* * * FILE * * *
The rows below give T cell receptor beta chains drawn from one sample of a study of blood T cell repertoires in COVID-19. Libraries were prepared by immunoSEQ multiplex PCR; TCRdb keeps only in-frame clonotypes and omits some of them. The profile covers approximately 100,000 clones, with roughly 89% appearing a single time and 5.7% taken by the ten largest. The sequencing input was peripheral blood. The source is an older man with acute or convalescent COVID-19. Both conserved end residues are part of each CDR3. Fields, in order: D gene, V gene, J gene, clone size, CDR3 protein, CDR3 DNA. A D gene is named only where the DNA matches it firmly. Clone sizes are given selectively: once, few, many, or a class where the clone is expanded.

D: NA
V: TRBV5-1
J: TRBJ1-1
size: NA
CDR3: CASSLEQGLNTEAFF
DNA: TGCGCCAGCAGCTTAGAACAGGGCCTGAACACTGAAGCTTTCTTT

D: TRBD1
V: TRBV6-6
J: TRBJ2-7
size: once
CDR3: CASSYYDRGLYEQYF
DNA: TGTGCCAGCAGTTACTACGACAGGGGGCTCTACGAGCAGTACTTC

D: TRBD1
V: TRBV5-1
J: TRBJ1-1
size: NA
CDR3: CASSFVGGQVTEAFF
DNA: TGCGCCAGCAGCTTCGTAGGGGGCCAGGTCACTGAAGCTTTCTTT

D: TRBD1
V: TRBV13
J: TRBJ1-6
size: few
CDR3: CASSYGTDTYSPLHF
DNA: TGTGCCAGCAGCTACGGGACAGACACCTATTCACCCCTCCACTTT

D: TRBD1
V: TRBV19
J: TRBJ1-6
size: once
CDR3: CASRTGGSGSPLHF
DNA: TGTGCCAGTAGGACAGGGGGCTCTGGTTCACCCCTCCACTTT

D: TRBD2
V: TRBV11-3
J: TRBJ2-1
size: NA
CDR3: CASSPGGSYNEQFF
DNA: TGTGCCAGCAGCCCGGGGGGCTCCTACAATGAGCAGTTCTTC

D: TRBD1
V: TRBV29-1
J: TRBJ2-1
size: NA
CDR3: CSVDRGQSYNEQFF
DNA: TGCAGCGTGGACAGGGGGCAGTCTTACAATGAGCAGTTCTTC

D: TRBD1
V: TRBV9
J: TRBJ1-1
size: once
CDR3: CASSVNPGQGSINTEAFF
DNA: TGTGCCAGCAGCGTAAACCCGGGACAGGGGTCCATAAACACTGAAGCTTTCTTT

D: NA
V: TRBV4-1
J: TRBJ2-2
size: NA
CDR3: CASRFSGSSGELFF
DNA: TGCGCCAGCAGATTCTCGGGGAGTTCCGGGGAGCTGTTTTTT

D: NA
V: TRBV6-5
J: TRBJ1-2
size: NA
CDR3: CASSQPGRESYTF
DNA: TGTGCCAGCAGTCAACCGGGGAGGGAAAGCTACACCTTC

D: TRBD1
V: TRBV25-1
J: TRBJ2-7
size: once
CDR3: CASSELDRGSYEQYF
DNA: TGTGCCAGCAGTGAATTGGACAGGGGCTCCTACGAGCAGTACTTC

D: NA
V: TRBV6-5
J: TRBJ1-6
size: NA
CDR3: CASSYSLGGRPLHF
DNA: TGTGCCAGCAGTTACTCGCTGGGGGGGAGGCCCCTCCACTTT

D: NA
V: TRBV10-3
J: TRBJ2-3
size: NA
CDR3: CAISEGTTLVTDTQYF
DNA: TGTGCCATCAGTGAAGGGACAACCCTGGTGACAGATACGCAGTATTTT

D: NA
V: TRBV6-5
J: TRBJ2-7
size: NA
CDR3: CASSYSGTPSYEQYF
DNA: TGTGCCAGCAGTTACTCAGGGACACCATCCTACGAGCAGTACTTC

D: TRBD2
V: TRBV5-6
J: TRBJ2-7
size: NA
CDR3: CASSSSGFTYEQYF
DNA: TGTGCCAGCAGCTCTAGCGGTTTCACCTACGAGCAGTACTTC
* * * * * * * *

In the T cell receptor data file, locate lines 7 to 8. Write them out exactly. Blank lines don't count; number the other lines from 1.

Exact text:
DNA: TGCGCCAGCAGCTTAGAACAGGGCCTGAACACTGAAGCTTTCTTT

D: TRBD1